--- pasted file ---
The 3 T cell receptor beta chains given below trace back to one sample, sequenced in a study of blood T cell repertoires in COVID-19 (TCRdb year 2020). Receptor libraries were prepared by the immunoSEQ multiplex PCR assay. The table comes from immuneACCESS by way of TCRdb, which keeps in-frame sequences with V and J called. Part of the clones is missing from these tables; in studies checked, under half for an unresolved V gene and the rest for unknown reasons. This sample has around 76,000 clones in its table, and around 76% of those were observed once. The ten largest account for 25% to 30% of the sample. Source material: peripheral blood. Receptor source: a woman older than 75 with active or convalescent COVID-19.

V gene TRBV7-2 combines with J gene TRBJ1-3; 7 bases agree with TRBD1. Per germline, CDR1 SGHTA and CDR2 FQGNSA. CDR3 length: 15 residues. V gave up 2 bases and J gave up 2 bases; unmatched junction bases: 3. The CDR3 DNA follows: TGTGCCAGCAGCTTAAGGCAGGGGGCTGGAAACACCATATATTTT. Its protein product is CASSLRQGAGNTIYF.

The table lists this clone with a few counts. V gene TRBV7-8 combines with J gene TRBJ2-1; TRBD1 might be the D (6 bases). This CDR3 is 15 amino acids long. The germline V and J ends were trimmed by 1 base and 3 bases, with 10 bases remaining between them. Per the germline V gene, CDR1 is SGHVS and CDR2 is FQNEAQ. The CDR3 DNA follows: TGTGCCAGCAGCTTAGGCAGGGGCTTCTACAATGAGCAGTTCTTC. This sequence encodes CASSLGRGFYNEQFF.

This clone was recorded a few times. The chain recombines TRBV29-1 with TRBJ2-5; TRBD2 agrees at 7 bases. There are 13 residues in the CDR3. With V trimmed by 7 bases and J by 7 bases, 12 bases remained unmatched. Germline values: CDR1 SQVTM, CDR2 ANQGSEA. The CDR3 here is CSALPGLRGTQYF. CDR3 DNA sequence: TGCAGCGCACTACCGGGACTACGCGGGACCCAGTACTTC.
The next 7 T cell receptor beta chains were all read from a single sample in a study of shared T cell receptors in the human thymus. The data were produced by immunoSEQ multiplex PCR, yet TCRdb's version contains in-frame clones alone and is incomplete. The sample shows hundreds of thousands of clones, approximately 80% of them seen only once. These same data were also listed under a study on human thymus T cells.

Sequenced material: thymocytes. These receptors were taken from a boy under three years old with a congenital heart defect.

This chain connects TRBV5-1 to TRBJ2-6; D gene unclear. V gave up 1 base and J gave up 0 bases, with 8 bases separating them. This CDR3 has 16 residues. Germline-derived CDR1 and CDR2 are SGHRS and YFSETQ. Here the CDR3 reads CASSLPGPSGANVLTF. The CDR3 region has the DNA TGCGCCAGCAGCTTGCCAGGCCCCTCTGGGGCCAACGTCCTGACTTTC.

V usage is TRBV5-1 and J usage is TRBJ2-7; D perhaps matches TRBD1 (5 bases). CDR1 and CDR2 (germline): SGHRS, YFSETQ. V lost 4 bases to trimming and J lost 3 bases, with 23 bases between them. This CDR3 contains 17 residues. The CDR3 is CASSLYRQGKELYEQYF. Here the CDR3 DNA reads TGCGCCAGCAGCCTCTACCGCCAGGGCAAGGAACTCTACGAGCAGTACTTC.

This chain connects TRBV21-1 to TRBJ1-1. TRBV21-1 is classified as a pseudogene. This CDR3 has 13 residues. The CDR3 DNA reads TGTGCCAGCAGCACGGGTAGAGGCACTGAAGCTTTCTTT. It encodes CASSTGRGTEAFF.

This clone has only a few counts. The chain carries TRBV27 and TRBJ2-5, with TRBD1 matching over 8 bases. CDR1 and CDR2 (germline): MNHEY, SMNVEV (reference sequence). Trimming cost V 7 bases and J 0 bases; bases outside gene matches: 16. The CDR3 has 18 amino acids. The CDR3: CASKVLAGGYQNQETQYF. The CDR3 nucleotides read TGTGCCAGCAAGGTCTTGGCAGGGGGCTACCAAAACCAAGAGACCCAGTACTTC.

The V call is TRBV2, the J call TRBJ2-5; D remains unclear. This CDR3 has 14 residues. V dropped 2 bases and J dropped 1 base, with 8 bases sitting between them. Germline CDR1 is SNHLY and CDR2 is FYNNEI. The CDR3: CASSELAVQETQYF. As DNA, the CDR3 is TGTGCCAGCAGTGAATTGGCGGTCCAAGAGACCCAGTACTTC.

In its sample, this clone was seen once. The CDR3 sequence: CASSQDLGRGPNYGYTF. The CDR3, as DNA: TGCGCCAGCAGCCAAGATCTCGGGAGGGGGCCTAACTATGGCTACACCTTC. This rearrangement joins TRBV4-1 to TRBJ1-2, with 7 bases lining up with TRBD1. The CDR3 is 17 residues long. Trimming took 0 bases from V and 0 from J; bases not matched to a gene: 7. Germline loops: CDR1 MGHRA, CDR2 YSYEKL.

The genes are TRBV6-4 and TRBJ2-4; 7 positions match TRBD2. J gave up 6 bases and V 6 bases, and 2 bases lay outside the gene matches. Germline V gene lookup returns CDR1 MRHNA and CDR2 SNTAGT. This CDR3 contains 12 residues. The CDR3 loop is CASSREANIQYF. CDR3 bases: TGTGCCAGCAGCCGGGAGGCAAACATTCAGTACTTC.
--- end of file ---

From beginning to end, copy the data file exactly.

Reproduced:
The 3 T cell receptor beta chains given below trace back to one sample, sequenced in a study of blood T cell repertoires in COVID-19 (TCRdb year 2020). Receptor libraries were prepared by the immunoSEQ multiplex PCR assay. The table comes from immuneACCESS by way of TCRdb, which keeps in-frame sequences with V and J called. Part of the clones is missing from these tables; in studies checked, under half for an unresolved V gene and the rest for unknown reasons. This sample has around 76,000 clones in its table, and around 76% of those were observed once. The ten largest account for 25% to 30% of the sample. Source material: peripheral blood. Receptor source: a woman older than 75 with active or convalescent COVID-19.

V gene TRBV7-2 combines with J gene TRBJ1-3; 7 bases agree with TRBD1. Per germline, CDR1 SGHTA and CDR2 FQGNSA. CDR3 length: 15 residues. V gave up 2 bases and J gave up 2 bases; unmatched junction bases: 3. The CDR3 DNA follows: TGTGCCAGCAGCTTAAGGCAGGGGGCTGGAAACACCATATATTTT. Its protein product is CASSLRQGAGNTIYF.

The table lists this clone with a few counts. V gene TRBV7-8 combines with J gene TRBJ2-1; TRBD1 might be the D (6 bases). This CDR3 is 15 amino acids long. The germline V and J ends were trimmed by 1 base and 3 bases, with 10 bases remaining between them. Per the germline V gene, CDR1 is SGHVS and CDR2 is FQNEAQ. The CDR3 DNA follows: TGTGCCAGCAGCTTAGGCAGGGGCTTCTACAATGAGCAGTTCTTC. This sequence encodes CASSLGRGFYNEQFF.

This clone was recorded a few times. The chain recombines TRBV29-1 with TRBJ2-5; TRBD2 agrees at 7 bases. There are 13 residues in the CDR3. With V trimmed by 7 bases and J by 7 bases, 12 bases remained unmatched. Germline values: CDR1 SQVTM, CDR2 ANQGSEA. The CDR3 here is CSALPGLRGTQYF. CDR3 DNA sequence: TGCAGCGCACTACCGGGACTACGCGGGACCCAGTACTTC.
The next 7 T cell receptor beta chains were all read from a single sample in a study of shared T cell receptors in the human thymus. The data were produced by immunoSEQ multiplex PCR, yet TCRdb's version contains in-frame clones alone and is incomplete. The sample shows hundreds of thousands of clones, approximately 80% of them seen only once. These same data were also listed under a study on human thymus T cells.

Sequenced material: thymocytes. These receptors were taken from a boy under three years old with a congenital heart defect.

This chain connects TRBV5-1 to TRBJ2-6; D gene unclear. V gave up 1 base and J gave up 0 bases, with 8 bases separating them. This CDR3 has 16 residues. Germline-derived CDR1 and CDR2 are SGHRS and YFSETQ. Here the CDR3 reads CASSLPGPSGANVLTF. The CDR3 region has the DNA TGCGCCAGCAGCTTGCCAGGCCCCTCTGGGGCCAACGTCCTGACTTTC.

V usage is TRBV5-1 and J usage is TRBJ2-7; D perhaps matches TRBD1 (5 bases). CDR1 and CDR2 (germline): SGHRS, YFSETQ. V lost 4 bases to trimming and J lost 3 bases, with 23 bases between them. This CDR3 contains 17 residues. The CDR3 is CASSLYRQGKELYEQYF. Here the CDR3 DNA reads TGCGCCAGCAGCCTCTACCGCCAGGGCAAGGAACTCTACGAGCAGTACTTC.

This chain connects TRBV21-1 to TRBJ1-1. TRBV21-1 is classified as a pseudogene. This CDR3 has 13 residues. The CDR3 DNA reads TGTGCCAGCAGCACGGGTAGAGGCACTGAAGCTTTCTTT. It encodes CASSTGRGTEAFF.

This clone has only a few counts. The chain carries TRBV27 and TRBJ2-5, with TRBD1 matching over 8 bases. CDR1 and CDR2 (germline): MNHEY, SMNVEV (reference sequence). Trimming cost V 7 bases and J 0 bases; bases outside gene matches: 16. The CDR3 has 18 amino acids. The CDR3: CASKVLAGGYQNQETQYF. The CDR3 nucleotides read TGTGCCAGCAAGGTCTTGGCAGGGGGCTACCAAAACCAAGAGACCCAGTACTTC.

The V call is TRBV2, the J call TRBJ2-5; D remains unclear. This CDR3 has 14 residues. V dropped 2 bases and J dropped 1 base, with 8 bases sitting between them. Germline CDR1 is SNHLY and CDR2 is FYNNEI. The CDR3: CASSELAVQETQYF. As DNA, the CDR3 is TGTGCCAGCAGTGAATTGGCGGTCCAAGAGACCCAGTACTTC.

In its sample, this clone was seen once. The CDR3 sequence: CASSQDLGRGPNYGYTF. The CDR3, as DNA: TGCGCCAGCAGCCAAGATCTCGGGAGGGGGCCTAACTATGGCTACACCTTC. This rearrangement joins TRBV4-1 to TRBJ1-2, with 7 bases lining up with TRBD1. The CDR3 is 17 residues long. Trimming took 0 bases from V and 0 from J; bases not matched to a gene: 7. Germline loops: CDR1 MGHRA, CDR2 YSYEKL.

The genes are TRBV6-4 and TRBJ2-4; 7 positions match TRBD2. J gave up 6 bases and V 6 bases, and 2 bases lay outside the gene matches. Germline V gene lookup returns CDR1 MRHNA and CDR2 SNTAGT. This CDR3 contains 12 residues. The CDR3 loop is CASSREANIQYF. CDR3 bases: TGTGCCAGCAGCCGGGAGGCAAACATTCAGTACTTC.